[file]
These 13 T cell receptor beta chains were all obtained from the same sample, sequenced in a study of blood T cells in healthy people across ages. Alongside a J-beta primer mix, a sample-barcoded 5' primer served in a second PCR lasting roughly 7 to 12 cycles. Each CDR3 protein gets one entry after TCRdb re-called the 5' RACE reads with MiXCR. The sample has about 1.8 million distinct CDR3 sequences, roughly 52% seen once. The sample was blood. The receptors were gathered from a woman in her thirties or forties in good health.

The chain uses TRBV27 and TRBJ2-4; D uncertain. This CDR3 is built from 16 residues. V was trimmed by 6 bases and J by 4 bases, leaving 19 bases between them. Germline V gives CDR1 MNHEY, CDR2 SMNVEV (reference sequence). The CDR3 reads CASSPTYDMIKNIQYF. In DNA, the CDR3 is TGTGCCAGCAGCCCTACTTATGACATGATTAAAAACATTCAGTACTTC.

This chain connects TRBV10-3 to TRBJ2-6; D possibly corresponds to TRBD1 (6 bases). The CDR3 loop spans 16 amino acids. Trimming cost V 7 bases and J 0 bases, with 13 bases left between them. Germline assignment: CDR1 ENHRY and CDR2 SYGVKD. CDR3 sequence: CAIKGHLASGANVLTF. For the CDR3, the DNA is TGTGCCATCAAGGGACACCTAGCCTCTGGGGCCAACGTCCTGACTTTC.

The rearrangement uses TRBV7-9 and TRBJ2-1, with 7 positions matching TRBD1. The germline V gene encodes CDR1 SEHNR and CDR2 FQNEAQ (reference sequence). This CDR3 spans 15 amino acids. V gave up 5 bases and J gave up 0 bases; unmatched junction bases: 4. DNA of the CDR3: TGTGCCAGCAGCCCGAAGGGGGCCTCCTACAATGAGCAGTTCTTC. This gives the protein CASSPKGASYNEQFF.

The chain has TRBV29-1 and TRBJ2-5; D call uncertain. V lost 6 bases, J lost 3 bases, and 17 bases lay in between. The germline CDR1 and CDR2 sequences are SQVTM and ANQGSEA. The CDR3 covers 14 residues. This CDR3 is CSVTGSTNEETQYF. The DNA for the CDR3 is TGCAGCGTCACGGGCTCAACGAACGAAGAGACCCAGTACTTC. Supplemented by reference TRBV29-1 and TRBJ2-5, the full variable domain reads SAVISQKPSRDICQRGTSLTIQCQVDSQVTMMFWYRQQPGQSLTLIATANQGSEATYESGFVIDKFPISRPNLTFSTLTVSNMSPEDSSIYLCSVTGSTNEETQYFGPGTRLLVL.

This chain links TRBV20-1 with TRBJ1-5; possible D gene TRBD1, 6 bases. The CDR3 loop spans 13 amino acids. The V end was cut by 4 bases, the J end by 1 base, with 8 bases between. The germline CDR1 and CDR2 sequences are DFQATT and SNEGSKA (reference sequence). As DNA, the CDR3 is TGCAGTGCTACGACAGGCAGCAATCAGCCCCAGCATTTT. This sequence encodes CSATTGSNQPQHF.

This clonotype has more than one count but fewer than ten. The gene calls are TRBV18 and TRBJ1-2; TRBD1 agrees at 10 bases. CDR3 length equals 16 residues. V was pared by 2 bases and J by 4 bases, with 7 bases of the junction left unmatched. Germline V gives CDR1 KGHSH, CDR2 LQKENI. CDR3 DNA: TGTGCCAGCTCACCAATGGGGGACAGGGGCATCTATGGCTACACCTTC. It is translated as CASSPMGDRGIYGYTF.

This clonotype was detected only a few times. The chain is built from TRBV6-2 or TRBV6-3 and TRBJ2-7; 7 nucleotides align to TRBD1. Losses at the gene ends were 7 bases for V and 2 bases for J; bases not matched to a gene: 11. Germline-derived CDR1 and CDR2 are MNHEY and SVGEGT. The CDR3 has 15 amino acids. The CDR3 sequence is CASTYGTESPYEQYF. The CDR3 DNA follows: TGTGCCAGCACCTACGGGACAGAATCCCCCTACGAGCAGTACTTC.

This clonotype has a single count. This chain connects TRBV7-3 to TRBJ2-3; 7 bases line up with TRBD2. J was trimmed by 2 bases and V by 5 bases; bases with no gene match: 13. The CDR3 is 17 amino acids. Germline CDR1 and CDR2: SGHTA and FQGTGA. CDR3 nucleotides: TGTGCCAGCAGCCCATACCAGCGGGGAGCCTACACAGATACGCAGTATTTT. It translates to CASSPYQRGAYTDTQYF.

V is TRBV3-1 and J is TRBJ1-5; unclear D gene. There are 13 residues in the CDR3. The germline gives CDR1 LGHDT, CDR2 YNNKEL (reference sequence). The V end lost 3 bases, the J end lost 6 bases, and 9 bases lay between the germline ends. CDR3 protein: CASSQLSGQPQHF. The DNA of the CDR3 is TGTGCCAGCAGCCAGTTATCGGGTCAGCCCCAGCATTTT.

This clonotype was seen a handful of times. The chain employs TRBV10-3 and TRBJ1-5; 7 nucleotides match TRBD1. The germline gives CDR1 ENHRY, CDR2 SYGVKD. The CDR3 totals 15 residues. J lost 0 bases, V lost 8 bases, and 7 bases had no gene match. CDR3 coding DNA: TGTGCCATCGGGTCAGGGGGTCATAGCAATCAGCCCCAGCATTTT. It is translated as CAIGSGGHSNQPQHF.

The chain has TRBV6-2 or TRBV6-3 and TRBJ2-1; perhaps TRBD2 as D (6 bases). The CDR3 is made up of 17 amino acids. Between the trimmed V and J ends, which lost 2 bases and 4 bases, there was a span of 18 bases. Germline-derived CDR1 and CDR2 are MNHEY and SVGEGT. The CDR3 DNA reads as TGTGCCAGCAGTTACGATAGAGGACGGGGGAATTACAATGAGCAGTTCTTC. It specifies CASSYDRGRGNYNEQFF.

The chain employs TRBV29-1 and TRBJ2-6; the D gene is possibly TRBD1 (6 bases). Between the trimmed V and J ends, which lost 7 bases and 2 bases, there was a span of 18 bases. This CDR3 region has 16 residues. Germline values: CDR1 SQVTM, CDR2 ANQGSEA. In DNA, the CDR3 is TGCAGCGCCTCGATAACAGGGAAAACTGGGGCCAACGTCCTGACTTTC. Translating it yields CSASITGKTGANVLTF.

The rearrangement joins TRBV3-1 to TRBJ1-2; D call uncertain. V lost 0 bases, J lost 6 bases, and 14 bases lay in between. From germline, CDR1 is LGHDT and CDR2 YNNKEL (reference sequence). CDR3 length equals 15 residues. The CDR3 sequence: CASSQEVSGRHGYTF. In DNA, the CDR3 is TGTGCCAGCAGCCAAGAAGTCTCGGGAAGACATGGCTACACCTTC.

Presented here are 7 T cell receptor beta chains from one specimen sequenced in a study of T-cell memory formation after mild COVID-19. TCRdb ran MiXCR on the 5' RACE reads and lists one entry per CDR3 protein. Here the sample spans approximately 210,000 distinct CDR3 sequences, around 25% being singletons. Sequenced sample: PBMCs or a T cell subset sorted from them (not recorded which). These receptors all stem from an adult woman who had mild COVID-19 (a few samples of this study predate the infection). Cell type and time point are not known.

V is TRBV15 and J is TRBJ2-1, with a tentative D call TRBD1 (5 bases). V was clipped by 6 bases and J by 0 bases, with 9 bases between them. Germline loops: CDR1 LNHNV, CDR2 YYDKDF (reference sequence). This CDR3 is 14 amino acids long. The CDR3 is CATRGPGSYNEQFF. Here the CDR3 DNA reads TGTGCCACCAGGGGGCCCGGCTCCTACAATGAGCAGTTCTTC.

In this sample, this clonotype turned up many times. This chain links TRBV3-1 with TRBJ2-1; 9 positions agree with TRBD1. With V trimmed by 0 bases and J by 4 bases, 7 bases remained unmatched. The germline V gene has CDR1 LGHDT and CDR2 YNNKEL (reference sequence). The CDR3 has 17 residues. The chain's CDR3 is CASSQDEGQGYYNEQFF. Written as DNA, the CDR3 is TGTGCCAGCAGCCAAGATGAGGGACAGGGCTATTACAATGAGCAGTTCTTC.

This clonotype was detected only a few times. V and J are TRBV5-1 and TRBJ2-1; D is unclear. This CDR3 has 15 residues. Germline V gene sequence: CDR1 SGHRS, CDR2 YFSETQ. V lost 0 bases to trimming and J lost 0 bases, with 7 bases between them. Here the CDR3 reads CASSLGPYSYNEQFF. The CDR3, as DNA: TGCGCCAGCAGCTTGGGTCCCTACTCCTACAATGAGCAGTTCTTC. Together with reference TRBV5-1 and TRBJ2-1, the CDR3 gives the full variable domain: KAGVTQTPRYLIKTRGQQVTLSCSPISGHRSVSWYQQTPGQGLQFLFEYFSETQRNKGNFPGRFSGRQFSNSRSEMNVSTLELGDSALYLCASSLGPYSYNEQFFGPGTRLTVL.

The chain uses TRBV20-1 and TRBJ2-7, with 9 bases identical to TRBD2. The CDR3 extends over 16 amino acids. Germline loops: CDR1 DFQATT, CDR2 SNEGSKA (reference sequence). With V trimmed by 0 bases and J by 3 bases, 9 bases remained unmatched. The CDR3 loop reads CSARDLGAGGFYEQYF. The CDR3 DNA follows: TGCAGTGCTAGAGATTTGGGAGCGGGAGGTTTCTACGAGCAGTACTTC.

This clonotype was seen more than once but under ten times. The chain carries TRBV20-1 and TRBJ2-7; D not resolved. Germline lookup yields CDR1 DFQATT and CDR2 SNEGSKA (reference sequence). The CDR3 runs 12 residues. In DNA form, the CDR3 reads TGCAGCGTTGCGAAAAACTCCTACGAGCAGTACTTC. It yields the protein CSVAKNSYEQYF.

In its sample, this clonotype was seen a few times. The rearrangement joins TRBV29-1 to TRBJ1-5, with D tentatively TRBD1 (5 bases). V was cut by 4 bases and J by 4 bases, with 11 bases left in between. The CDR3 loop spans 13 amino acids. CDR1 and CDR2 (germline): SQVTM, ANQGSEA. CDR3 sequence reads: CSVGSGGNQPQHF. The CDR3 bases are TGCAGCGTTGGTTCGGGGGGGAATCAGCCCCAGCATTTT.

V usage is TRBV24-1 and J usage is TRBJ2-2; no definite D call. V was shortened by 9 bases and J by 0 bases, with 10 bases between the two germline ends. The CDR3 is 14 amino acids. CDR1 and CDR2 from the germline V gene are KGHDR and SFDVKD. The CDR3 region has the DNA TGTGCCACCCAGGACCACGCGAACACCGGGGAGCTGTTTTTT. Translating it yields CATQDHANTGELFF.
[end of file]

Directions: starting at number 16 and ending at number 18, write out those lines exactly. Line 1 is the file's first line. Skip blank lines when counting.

V is TRBV15 and J is TRBJ2-1, with a tentative D call TRBD1 (5 bases). V was clipped by 6 bases and J by 0 bases, with 9 bases between them. Germline loops: CDR1 LNHNV, CDR2 YYDKDF (reference sequence). This CDR3 is 14 amino acids long. The CDR3 is CATRGPGSYNEQFF. Here the CDR3 DNA reads TGTGCCACCAGGGGGCCCGGCTCCTACAATGAGCAGTTCTTC.

In this sample, this clonotype turned up many times. This chain links TRBV3-1 with TRBJ2-1; 9 positions agree with TRBD1. With V trimmed by 0 bases and J by 4 bases, 7 bases remained unmatched. The germline V gene has CDR1 LGHDT and CDR2 YNNKEL (reference sequence). The CDR3 has 17 residues. The chain's CDR3 is CASSQDEGQGYYNEQFF. Written as DNA, the CDR3 is TGTGCCAGCAGCCAAGATGAGGGACAGGGCTATTACAATGAGCAGTTCTTC.

This clonotype was detected only a few times. V and J are TRBV5-1 and TRBJ2-1; D is unclear. This CDR3 has 15 residues. Germline V gene sequence: CDR1 SGHRS, CDR2 YFSETQ. V lost 0 bases to trimming and J lost 0 bases, with 7 bases between them. Here the CDR3 reads CASSLGPYSYNEQFF. The CDR3, as DNA: TGCGCCAGCAGCTTGGGTCCCTACTCCTACAATGAGCAGTTCTTC. Together with reference TRBV5-1 and TRBJ2-1, the CDR3 gives the full variable domain: KAGVTQTPRYLIKTRGQQVTLSCSPISGHRSVSWYQQTPGQGLQFLFEYFSETQRNKGNFPGRFSGRQFSNSRSEMNVSTLELGDSALYLCASSLGPYSYNEQFFGPGTRLTVL.